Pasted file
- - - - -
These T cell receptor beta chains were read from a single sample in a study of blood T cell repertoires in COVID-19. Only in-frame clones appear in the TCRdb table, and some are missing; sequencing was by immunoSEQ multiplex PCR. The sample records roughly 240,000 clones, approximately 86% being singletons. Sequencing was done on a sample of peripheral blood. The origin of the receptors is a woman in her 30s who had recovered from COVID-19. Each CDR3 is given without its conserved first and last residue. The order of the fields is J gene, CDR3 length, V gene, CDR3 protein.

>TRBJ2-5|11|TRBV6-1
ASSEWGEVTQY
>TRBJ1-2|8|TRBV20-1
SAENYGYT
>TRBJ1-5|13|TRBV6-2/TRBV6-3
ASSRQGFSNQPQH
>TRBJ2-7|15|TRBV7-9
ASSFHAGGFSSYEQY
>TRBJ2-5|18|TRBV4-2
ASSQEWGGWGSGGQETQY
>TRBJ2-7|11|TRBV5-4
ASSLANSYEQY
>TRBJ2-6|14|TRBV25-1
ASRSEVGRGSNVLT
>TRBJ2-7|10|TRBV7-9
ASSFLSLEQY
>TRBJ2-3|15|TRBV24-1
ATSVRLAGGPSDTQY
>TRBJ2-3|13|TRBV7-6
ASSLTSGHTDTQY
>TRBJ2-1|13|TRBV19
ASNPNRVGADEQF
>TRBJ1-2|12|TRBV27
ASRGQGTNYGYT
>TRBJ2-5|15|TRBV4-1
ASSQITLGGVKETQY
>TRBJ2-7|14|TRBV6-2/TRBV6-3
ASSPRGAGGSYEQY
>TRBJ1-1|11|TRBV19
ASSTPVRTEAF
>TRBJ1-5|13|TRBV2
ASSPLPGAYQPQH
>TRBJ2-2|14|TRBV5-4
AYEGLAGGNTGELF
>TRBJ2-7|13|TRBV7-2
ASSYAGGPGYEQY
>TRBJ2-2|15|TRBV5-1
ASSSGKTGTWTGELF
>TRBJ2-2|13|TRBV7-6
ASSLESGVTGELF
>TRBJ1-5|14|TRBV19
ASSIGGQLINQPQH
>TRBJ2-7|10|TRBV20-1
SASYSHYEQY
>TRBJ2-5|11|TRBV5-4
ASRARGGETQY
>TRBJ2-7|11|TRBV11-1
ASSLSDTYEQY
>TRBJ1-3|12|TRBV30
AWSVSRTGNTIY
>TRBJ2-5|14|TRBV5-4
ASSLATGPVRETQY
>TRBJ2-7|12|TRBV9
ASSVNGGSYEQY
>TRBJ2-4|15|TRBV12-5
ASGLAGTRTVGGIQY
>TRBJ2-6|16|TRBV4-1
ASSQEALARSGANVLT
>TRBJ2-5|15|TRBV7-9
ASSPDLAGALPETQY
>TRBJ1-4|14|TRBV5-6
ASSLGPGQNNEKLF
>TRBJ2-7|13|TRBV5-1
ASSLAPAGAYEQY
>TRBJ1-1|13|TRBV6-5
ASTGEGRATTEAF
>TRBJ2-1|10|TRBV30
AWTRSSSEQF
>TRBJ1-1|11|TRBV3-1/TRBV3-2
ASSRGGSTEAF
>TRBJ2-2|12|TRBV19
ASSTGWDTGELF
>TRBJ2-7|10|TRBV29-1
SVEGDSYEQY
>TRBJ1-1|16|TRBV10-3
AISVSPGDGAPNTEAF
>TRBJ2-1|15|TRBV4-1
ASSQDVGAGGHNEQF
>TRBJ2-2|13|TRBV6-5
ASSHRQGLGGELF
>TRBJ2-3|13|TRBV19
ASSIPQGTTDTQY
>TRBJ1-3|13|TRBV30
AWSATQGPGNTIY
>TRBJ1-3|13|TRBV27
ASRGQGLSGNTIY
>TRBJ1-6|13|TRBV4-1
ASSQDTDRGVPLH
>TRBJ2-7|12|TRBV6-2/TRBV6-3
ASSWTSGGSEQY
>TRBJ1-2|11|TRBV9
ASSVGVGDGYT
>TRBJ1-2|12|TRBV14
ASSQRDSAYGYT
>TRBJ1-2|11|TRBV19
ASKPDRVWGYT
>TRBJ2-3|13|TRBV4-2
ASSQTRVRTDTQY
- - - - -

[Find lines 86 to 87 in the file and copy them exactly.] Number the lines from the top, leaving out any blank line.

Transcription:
>TRBJ1-3|13|TRBV27
ASRGQGLSGNTIY